TA 101 - Part 17

TA 101 - Part 17

This is the seventeenth article in our technical analysis series. If you are new to charting, these articles will give you the “big picture” behind the charts on our site. If you are an “old hand,” these articles will help ensure you haven't “strayed too far” from the basics. Enjoy!

(Click here to see the entire series.)

Comparison Charting

Comparison charting allows the analyst to study individual price performance and performance relative to other stocks. John Murphy, who provides expert market commentary on StockCharts.com, uses comparison charting extensively in his analysis of the market.

Individual Price Performance

(Click here for a live version of the chart to see how it was created with the “Performance” chart type setting.)

The SharpChart above shows how the Performance plotting style can be used to monitor the year-to-date performance of the Dow Jones Industrial Average. Once this chart is generated, the page can be bookmarked as a favorite in your browser for quick access in the future.

Click here for a live version of the chart.

Multiple symbols can be plotted and compared in this manner by using the Price indicator and other ticker symbols as parameters with a Behind Price position setting. The SharpChart above shows the performance of AA compared with BA and IBM.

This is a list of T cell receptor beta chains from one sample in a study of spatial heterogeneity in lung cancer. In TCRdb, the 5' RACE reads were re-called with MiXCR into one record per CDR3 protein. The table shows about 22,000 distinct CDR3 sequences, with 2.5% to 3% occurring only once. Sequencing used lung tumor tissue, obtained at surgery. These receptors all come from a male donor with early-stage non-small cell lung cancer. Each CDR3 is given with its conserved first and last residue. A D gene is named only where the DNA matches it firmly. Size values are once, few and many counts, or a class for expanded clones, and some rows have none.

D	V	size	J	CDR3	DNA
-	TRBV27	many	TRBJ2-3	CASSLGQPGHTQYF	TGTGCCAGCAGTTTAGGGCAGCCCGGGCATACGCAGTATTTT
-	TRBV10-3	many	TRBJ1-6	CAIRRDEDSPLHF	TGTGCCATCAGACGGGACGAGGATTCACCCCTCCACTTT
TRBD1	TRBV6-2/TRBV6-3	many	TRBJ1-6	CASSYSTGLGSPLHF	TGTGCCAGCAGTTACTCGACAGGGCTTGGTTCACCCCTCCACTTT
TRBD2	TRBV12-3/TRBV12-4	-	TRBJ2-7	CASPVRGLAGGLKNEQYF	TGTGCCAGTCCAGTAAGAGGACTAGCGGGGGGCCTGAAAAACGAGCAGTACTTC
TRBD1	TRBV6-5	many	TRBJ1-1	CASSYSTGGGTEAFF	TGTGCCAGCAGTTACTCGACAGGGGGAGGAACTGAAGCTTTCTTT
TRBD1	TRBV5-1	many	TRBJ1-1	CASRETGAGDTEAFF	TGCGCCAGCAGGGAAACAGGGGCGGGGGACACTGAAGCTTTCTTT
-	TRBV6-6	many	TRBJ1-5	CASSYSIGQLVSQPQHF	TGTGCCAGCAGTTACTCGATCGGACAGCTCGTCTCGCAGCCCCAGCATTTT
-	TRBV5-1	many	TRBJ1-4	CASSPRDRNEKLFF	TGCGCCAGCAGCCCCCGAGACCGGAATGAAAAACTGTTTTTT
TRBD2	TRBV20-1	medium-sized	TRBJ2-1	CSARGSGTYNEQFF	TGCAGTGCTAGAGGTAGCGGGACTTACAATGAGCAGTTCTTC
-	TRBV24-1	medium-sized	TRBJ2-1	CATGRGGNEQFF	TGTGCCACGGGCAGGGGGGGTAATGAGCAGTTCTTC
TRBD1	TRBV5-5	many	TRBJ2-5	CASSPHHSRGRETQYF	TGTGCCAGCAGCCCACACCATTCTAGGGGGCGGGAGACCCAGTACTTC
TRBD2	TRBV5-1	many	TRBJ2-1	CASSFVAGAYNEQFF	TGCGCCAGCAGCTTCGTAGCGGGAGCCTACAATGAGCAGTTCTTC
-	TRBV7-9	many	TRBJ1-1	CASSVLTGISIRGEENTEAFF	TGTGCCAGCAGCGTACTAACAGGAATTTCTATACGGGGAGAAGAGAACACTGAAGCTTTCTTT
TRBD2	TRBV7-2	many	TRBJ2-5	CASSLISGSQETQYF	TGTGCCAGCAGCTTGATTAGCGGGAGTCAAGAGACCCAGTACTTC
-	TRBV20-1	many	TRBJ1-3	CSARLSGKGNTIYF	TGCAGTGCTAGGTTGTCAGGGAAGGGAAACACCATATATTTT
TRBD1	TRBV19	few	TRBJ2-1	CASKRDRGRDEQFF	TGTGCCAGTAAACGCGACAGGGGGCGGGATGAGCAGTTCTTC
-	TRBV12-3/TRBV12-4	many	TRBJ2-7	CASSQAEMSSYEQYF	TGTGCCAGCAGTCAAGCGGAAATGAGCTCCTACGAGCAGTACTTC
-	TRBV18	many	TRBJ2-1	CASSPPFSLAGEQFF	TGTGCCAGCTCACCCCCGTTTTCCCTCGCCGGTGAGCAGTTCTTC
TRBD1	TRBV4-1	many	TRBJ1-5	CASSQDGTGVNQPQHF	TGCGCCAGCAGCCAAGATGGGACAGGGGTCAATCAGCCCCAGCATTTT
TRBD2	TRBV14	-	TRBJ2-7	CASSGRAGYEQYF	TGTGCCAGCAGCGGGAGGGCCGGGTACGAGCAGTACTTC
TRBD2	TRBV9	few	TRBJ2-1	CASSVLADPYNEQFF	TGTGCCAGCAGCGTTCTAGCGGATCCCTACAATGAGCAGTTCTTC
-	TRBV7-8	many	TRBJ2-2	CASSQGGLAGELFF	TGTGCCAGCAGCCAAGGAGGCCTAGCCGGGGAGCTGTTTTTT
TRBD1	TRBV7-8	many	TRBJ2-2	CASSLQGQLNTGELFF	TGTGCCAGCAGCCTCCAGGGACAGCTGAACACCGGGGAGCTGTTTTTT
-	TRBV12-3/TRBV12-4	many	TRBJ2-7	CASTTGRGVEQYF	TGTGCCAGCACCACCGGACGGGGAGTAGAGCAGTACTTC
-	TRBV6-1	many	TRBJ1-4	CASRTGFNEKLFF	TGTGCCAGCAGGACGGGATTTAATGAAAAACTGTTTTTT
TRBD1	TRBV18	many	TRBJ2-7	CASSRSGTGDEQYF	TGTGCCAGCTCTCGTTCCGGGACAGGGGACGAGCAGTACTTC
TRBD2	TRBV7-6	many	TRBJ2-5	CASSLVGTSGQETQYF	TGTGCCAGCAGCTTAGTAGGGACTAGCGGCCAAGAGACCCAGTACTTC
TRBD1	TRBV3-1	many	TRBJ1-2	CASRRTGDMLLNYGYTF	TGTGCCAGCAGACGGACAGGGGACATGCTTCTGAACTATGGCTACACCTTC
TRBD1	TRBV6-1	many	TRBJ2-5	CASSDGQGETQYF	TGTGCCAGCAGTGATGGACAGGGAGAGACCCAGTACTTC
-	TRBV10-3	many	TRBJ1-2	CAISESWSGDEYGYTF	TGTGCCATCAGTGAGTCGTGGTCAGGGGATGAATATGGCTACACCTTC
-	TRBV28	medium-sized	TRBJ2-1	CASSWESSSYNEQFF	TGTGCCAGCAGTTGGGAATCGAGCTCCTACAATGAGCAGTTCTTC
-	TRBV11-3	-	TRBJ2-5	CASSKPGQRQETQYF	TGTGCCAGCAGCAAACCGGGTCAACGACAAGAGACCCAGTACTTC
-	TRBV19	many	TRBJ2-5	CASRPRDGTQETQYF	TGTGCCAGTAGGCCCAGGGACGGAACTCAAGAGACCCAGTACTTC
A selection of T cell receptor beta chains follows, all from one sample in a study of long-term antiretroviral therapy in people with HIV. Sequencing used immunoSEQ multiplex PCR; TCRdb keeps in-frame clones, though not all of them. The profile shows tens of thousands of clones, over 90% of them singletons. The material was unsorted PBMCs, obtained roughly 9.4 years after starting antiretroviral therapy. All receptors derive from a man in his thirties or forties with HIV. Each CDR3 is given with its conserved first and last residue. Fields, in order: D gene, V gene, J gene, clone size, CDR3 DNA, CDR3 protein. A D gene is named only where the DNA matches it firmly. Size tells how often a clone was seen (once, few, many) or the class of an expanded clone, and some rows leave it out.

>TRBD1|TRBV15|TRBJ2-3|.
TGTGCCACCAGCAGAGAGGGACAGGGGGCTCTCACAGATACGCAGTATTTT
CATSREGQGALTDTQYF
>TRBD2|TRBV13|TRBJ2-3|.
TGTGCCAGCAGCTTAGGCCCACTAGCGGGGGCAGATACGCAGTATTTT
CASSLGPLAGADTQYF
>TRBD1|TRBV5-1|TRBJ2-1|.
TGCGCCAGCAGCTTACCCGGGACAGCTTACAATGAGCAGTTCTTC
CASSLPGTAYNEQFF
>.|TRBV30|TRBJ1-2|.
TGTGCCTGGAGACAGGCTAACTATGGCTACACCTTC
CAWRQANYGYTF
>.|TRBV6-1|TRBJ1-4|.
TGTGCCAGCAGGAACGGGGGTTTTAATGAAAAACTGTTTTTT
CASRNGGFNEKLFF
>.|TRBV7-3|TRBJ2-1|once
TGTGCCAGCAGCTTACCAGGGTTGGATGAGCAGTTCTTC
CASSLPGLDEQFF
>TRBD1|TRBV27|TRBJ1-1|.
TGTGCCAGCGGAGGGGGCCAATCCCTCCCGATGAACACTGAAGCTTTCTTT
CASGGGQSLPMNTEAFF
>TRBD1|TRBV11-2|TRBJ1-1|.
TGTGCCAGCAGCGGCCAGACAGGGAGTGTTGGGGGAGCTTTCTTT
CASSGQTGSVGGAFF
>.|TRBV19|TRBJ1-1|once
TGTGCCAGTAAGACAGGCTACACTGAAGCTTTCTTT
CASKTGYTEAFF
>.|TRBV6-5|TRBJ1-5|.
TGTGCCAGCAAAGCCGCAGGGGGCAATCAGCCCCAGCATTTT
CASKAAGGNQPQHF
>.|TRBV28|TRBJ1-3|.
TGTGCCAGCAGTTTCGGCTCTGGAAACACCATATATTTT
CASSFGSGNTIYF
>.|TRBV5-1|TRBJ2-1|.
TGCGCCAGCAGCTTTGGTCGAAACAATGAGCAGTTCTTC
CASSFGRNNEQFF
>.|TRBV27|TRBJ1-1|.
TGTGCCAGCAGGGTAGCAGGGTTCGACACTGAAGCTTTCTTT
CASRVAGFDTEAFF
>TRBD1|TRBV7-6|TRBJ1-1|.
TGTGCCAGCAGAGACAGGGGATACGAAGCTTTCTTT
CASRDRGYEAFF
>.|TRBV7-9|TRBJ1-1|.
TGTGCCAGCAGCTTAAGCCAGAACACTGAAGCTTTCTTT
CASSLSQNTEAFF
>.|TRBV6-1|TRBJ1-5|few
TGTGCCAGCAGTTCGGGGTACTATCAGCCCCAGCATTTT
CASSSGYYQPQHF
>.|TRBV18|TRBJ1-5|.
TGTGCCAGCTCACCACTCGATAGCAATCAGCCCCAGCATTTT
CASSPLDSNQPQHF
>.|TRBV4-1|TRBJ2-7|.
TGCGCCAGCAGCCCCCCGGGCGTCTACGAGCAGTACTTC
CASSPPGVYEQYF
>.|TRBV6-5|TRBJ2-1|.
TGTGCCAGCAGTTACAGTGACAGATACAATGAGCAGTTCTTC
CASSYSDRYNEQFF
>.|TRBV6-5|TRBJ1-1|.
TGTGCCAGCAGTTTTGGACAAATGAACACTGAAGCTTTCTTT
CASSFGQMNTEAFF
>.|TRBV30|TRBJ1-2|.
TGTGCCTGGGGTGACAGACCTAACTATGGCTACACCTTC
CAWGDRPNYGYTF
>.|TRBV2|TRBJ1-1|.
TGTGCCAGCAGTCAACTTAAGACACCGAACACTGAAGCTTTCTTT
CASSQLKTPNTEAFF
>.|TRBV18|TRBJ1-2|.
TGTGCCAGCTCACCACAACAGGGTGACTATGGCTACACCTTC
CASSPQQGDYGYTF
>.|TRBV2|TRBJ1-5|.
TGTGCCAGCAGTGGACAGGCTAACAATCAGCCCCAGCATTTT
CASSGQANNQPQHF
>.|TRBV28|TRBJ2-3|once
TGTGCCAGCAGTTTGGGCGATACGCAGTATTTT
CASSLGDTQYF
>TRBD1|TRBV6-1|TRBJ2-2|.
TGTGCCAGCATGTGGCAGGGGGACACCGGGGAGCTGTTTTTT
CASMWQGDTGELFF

Relative Performance Comparison

Click here for a live version of the chart.

The SharpChart above illustrates how the performance between Boeing (BA) and the Dow Jones Industrial Average (DJIA) index can be compared in the Indicator Panel above the Price Plot Area. The relative performance indicator is displayed by selecting Price as an indicator on the workbench and inserting BA:$INDU as a parameter.

A positive slope of the indicator line shows that the first symbol in the ratio is outperforming the second symbol. A negative slope indicates the opposite; the first ticker symbol is underperforming the second ticker symbol. And a flat line indicates that both symbols have similar performance.

This information can be used in several ways. In the case of comparing a stock to a market index, the analyst can quickly determine whether or not a stock is outperforming the market. In the case of comparing two stocks, the analyst can easily determine how the stocks are performing relative to each other.

You've reached the end of Technical Analysis 101! Click here to return to the main Technical Analysis 101 menu to revisit any topics, or here to return to the main Overview page.